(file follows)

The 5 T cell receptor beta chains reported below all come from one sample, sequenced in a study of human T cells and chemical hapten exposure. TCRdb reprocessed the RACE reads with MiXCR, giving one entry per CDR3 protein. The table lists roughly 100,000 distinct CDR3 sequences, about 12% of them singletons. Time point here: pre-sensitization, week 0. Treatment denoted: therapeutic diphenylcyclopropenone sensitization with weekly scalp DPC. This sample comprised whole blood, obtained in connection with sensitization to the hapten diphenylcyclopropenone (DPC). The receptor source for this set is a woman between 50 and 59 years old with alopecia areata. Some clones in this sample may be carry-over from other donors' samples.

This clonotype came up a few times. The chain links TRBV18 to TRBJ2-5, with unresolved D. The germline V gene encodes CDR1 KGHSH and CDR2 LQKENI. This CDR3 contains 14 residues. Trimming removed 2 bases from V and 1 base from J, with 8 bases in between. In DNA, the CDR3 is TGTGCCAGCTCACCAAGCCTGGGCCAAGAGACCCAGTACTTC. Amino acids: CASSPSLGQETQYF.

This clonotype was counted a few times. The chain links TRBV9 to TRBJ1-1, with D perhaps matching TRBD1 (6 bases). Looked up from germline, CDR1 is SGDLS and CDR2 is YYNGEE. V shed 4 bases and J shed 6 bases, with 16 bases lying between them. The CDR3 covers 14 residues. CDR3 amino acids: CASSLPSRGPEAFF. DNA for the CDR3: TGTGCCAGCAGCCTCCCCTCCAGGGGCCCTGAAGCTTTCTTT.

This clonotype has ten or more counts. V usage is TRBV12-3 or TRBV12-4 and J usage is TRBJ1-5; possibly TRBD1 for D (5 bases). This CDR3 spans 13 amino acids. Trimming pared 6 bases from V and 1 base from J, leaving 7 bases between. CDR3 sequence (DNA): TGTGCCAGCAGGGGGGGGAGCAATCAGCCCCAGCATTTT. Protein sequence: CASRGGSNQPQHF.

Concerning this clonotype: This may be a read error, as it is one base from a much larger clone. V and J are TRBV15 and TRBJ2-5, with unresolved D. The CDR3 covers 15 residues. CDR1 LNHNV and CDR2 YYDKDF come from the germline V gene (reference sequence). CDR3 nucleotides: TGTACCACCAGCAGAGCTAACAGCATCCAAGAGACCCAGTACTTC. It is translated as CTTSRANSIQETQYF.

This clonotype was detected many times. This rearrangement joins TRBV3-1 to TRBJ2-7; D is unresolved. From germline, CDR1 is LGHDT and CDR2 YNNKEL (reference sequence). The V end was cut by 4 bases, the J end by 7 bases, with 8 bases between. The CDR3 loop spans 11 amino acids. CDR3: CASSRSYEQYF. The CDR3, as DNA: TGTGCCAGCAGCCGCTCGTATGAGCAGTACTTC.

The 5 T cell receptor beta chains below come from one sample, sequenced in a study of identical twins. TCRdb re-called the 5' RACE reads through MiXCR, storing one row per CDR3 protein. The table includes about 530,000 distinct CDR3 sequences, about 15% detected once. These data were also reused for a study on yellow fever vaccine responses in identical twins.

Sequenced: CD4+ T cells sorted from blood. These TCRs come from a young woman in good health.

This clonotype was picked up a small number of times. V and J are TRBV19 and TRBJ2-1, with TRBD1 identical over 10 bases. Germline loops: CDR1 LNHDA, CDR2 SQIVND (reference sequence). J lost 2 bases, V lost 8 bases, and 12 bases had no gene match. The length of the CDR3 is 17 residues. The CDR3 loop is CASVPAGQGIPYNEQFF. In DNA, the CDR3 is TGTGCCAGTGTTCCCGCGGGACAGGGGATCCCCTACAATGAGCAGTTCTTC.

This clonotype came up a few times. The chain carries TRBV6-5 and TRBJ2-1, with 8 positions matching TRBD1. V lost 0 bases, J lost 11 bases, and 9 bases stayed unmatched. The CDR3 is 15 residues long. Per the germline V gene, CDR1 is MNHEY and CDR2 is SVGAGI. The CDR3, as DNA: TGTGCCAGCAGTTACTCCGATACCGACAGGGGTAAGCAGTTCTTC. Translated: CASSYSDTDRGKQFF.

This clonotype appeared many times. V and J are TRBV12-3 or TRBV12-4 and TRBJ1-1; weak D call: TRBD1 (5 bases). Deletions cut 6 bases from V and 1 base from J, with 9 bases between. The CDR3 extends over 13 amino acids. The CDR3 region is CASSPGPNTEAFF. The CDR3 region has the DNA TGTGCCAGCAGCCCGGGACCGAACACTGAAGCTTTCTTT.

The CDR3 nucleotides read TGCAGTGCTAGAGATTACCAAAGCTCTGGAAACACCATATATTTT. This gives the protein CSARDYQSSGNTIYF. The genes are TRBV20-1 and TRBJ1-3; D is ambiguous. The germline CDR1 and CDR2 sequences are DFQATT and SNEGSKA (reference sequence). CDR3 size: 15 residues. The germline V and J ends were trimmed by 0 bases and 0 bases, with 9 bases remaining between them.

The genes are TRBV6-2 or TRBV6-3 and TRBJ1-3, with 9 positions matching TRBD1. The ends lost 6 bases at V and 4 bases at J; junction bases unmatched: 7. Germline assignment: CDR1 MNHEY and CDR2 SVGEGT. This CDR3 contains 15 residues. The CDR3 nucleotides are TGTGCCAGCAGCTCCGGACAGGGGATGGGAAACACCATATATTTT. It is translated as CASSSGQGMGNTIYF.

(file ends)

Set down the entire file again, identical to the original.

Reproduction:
The 5 T cell receptor beta chains reported below all come from one sample, sequenced in a study of human T cells and chemical hapten exposure. TCRdb reprocessed the RACE reads with MiXCR, giving one entry per CDR3 protein. The table lists roughly 100,000 distinct CDR3 sequences, about 12% of them singletons. Time point here: pre-sensitization, week 0. Treatment denoted: therapeutic diphenylcyclopropenone sensitization with weekly scalp DPC. This sample comprised whole blood, obtained in connection with sensitization to the hapten diphenylcyclopropenone (DPC). The receptor source for this set is a woman between 50 and 59 years old with alopecia areata. Some clones in this sample may be carry-over from other donors' samples.

This clonotype came up a few times. The chain links TRBV18 to TRBJ2-5, with unresolved D. The germline V gene encodes CDR1 KGHSH and CDR2 LQKENI. This CDR3 contains 14 residues. Trimming removed 2 bases from V and 1 base from J, with 8 bases in between. In DNA, the CDR3 is TGTGCCAGCTCACCAAGCCTGGGCCAAGAGACCCAGTACTTC. Amino acids: CASSPSLGQETQYF.

This clonotype was counted a few times. The chain links TRBV9 to TRBJ1-1, with D perhaps matching TRBD1 (6 bases). Looked up from germline, CDR1 is SGDLS and CDR2 is YYNGEE. V shed 4 bases and J shed 6 bases, with 16 bases lying between them. The CDR3 covers 14 residues. CDR3 amino acids: CASSLPSRGPEAFF. DNA for the CDR3: TGTGCCAGCAGCCTCCCCTCCAGGGGCCCTGAAGCTTTCTTT.

This clonotype has ten or more counts. V usage is TRBV12-3 or TRBV12-4 and J usage is TRBJ1-5; possibly TRBD1 for D (5 bases). This CDR3 spans 13 amino acids. Trimming pared 6 bases from V and 1 base from J, leaving 7 bases between. CDR3 sequence (DNA): TGTGCCAGCAGGGGGGGGAGCAATCAGCCCCAGCATTTT. Protein sequence: CASRGGSNQPQHF.

Concerning this clonotype: This may be a read error, as it is one base from a much larger clone. V and J are TRBV15 and TRBJ2-5, with unresolved D. The CDR3 covers 15 residues. CDR1 LNHNV and CDR2 YYDKDF come from the germline V gene (reference sequence). CDR3 nucleotides: TGTACCACCAGCAGAGCTAACAGCATCCAAGAGACCCAGTACTTC. It is translated as CTTSRANSIQETQYF.

This clonotype was detected many times. This rearrangement joins TRBV3-1 to TRBJ2-7; D is unresolved. From germline, CDR1 is LGHDT and CDR2 YNNKEL (reference sequence). The V end was cut by 4 bases, the J end by 7 bases, with 8 bases between. The CDR3 loop spans 11 amino acids. CDR3: CASSRSYEQYF. The CDR3, as DNA: TGTGCCAGCAGCCGCTCGTATGAGCAGTACTTC.

The 5 T cell receptor beta chains below come from one sample, sequenced in a study of identical twins. TCRdb re-called the 5' RACE reads through MiXCR, storing one row per CDR3 protein. The table includes about 530,000 distinct CDR3 sequences, about 15% detected once. These data were also reused for a study on yellow fever vaccine responses in identical twins.

Sequenced: CD4+ T cells sorted from blood. These TCRs come from a young woman in good health.

This clonotype was picked up a small number of times. V and J are TRBV19 and TRBJ2-1, with TRBD1 identical over 10 bases. Germline loops: CDR1 LNHDA, CDR2 SQIVND (reference sequence). J lost 2 bases, V lost 8 bases, and 12 bases had no gene match. The length of the CDR3 is 17 residues. The CDR3 loop is CASVPAGQGIPYNEQFF. In DNA, the CDR3 is TGTGCCAGTGTTCCCGCGGGACAGGGGATCCCCTACAATGAGCAGTTCTTC.

This clonotype came up a few times. The chain carries TRBV6-5 and TRBJ2-1, with 8 positions matching TRBD1. V lost 0 bases, J lost 11 bases, and 9 bases stayed unmatched. The CDR3 is 15 residues long. Per the germline V gene, CDR1 is MNHEY and CDR2 is SVGAGI. The CDR3, as DNA: TGTGCCAGCAGTTACTCCGATACCGACAGGGGTAAGCAGTTCTTC. Translated: CASSYSDTDRGKQFF.

This clonotype appeared many times. V and J are TRBV12-3 or TRBV12-4 and TRBJ1-1; weak D call: TRBD1 (5 bases). Deletions cut 6 bases from V and 1 base from J, with 9 bases between. The CDR3 extends over 13 amino acids. The CDR3 region is CASSPGPNTEAFF. The CDR3 region has the DNA TGTGCCAGCAGCCCGGGACCGAACACTGAAGCTTTCTTT.

The CDR3 nucleotides read TGCAGTGCTAGAGATTACCAAAGCTCTGGAAACACCATATATTTT. This gives the protein CSARDYQSSGNTIYF. The genes are TRBV20-1 and TRBJ1-3; D is ambiguous. The germline CDR1 and CDR2 sequences are DFQATT and SNEGSKA (reference sequence). CDR3 size: 15 residues. The germline V and J ends were trimmed by 0 bases and 0 bases, with 9 bases remaining between them.

The genes are TRBV6-2 or TRBV6-3 and TRBJ1-3, with 9 positions matching TRBD1. The ends lost 6 bases at V and 4 bases at J; junction bases unmatched: 7. Germline assignment: CDR1 MNHEY and CDR2 SVGEGT. This CDR3 contains 15 residues. The CDR3 nucleotides are TGTGCCAGCAGCTCCGGACAGGGGATGGGAAACACCATATATTTT. It is translated as CASSSGQGMGNTIYF.